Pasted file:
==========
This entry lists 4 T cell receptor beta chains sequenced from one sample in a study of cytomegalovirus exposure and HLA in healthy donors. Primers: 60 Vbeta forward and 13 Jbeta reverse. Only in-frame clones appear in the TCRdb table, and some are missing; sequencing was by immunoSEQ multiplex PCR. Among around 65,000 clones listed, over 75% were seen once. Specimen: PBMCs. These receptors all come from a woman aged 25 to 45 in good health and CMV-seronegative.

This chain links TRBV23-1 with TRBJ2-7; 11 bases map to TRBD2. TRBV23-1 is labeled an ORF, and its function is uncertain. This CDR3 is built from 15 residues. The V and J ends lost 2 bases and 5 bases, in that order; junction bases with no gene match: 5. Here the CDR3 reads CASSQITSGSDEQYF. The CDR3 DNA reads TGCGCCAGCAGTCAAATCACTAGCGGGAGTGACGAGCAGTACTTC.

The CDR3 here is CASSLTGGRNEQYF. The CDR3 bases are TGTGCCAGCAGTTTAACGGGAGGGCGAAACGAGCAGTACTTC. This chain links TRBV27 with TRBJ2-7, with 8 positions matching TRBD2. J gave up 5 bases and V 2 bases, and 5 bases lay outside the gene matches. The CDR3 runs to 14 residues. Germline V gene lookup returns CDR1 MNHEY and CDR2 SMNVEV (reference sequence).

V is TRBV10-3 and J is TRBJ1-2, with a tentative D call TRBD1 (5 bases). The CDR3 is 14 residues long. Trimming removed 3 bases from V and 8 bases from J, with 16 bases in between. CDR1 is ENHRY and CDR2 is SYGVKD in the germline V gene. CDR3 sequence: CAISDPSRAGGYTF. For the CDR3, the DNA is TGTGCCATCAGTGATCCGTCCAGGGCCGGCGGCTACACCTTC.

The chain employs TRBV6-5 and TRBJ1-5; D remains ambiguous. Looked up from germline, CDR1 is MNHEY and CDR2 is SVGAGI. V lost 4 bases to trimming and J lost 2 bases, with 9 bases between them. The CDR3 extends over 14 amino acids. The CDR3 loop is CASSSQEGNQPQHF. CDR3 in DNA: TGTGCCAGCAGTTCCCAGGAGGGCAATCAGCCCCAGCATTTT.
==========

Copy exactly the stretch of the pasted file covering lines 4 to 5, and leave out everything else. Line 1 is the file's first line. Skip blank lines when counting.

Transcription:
V is TRBV10-3 and J is TRBJ1-2, with a tentative D call TRBD1 (5 bases). The CDR3 is 14 residues long. Trimming removed 3 bases from V and 8 bases from J, with 16 bases in between. CDR1 is ENHRY and CDR2 is SYGVKD in the germline V gene. CDR3 sequence: CAISDPSRAGGYTF. For the CDR3, the DNA is TGTGCCATCAGTGATCCGTCCAGGGCCGGCGGCTACACCTTC.

The chain employs TRBV6-5 and TRBJ1-5; D remains ambiguous. Looked up from germline, CDR1 is MNHEY and CDR2 is SVGAGI. V lost 4 bases to trimming and J lost 2 bases, with 9 bases between them. The CDR3 extends over 14 amino acids. The CDR3 loop is CASSSQEGNQPQHF. CDR3 in DNA: TGTGCCAGCAGTTCCCAGGAGGGCAATCAGCCCCAGCATTTT.